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Muslims, Jews, UNESCO, and the Temple Mount.jpg

Recently the United Nations Educational, Scientific, and Cultural Organization (UNESCO) proposed and subsequently passed a resolution which virtually erases historic ties of Judaism to the Temple Mount in Jerusalem. Language in early drafts of the proposal referred to the Temple Mount as an exclusive Islamic holy site, but the language was softened somewhat in the final resolution. Still, the language adopted makes no mention of either Jewish or Christian significance to the Temple Mount proper, referring to it exclusively as "al-Aksa Mosque / al-Haram al-Sharif" according to the Jerusalem Post.

The cultural, religious, and historical associations of the Temple Mount to Judaism are well established and not open to debatet. Archeological digs under and in the direct vicinity of the Temple Mount continually unearth artifacts of the ancient Jewish civilization of the area. Works of history fully document the ties and significance of the Temple Mount and Jews. This article is not intended to discuss these well-established facts. The research is available and abundant for anyone with the slightest interest in doing a bit of simple research.

UNESCO prides itself on being an educational organization. Indeed, that is what the E in UNESCO stands for: Educational. As such, one would think UNESCO endeavors to provide accurate information. But one would be incorrect in assuming that. UNESCO, with the resolution passed, committed two errors, and provided no education at all. First, it denied the well-established ties of Judaism to the Temple Mount, and second, it advanced an illegitimate tie of the Temple Mount to Islam.


There should be no need to expound on this, but a few short paragraphs will suffice to put the issue to rest.

First things first. The Bible is a book of history. This is not in dispute. The Bible has been proven time and again to be historically accurate in the places, people, times, and events it describes in its pages. Thus, when the Bible discusses a temple in Jerusalem, and archeological evidence supports the existence of the Temple, the existence of said Temple is not open for discussion. Period.

Second, the online encyclopedia Wikipedia has an article detailing the existence of the Jewish Temple in Jerusalem. Wikipedia also has an article about the archeological excavations which have confirmed the ancient temple.

Third, numerous books have been written by renowned archeologists concerning the Temple Mount. One such author is Dr. Randall Price, an expert in Middle East archeology.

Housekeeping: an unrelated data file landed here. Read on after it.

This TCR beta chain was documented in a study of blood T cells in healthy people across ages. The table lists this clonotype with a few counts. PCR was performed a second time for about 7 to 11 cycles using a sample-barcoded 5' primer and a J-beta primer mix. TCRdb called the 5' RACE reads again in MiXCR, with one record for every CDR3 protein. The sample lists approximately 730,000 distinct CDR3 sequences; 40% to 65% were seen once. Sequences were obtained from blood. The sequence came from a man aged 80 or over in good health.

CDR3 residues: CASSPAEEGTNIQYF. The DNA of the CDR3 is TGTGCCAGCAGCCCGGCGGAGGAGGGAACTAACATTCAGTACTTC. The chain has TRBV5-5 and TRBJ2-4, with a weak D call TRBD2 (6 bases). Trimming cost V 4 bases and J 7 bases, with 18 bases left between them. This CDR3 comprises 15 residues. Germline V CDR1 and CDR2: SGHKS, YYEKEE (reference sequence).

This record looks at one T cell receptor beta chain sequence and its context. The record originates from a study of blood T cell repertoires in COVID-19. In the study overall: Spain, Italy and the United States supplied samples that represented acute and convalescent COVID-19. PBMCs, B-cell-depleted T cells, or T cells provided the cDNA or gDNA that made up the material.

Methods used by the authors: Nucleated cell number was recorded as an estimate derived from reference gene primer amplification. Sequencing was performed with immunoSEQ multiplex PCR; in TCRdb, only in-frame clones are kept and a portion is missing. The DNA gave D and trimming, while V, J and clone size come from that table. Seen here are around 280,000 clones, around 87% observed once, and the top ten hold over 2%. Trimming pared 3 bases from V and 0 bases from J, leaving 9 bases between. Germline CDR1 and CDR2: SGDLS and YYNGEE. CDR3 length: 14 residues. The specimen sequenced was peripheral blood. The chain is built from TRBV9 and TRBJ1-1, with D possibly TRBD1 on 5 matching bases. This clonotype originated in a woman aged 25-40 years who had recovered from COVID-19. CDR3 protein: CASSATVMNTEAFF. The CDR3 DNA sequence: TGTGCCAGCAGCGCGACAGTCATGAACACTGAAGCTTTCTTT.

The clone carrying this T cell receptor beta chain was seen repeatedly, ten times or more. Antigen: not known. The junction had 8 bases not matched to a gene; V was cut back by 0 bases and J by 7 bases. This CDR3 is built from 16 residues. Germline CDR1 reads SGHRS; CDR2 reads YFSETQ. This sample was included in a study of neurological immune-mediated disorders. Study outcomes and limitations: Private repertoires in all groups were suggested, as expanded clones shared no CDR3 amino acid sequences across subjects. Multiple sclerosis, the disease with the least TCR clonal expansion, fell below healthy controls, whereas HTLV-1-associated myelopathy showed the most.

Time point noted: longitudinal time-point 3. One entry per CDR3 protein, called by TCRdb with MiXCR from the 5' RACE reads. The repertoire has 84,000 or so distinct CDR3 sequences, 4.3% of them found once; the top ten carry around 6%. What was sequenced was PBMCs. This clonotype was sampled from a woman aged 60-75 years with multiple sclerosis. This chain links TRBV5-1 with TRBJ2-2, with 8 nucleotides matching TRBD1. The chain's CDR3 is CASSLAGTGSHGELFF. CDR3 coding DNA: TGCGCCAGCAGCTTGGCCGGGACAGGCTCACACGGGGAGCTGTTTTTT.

Fourth, it is curious that the Muslim keeper of the Temple Mount currently forbids any further archeological digs beneath the Dome of the Rock. If the Jewish Temple has no historical connection, as UNESCO holds and which Muslims also assert, one would think such digs would be welcome as a method to put to rest the Jewish argument. Dr. Randall Price even quotes the Mufti of the Temple Mount asserting that that a Jewish presence on the Temple Mount is an offense to Islam and will not be tolerated. So if there is no historical ties, let the evidence show it.

The historical connection of Judaism to the Temple Mount in Jerusalem is without dispute. UNESCO is in error on this point. But they are also in error on the second point.


In a word, no. But some background information is needed to understand why.

Around the year 620, Muhammad supposedly took a journey from Mecca to Jerusalem and back to Mecca in the course of one night, quite a feat absent the modern transportation systems we have today!! I wrotean earlier article on Islam and the Temple Mount, but this new claim by UNESCO requires a further response.

To recap: Muhammad visited the Al-Aqsa mosque from which he climbed a ladder to heaven. At the seventh level of heaven he learned, after some bargaining, that Allah required the Islamic Ummah to pray five times a day.

To clarify, nearly every original Islamic source states Muhammad was taken to the al-Aqsa mosque on the Temple Mount in Jerusalem.

The Tafsir of Ibn Kathir translates Sura 17:1 this way: "Glorified is He Who took His servant for a Journey by Night from Al-Masjid Al-Haram to Al-Masjid Al-Aqsa, the neighborhood whereof We have blessed, in order that We might show him of Our Ayat. Verily, He is the All-Hearer, the All-Seer." Note that Ibn Kathir affirms Muhammad visited the Al-Aqsa mosque in the year 620.

Ibn Ishaq, the earliest biographer of Muhammad, wrote, "Ziyad b. 'Abdullah al-Bakka'I from Muhammad b. Ishaq told me the following: Then the apostle was carried by night from the mosque at Mecca to the Masjid al-Aqsa, which is the temple of Aelia, when Islam had spread in Mecca among the Quraysh and all the tribes."

More modern scholars also affirm the Al-Aqsa mosque as the place where Muhammad was taken. In the study footnotes of his English translation of the Qur'an, Yusuf Ali says, "The farthest mosque must refer to the site of the Temple of Solomon in Jerusalem on the hill of Moriah, at or near which stands the Dome of the Rock. This and the Mosque known as the Farthest Mosque (al masjid al aqsa) were completed by the Amir 'Abd al Malik in A. H. 68."

The Noble Qur'an, published by the authorized King Fahad printing press for Saudi Arabia, adds commentary to Sura 17:1 in the English translation by Al-Hilali and Khan. Sura 17:1 in this translation reads: "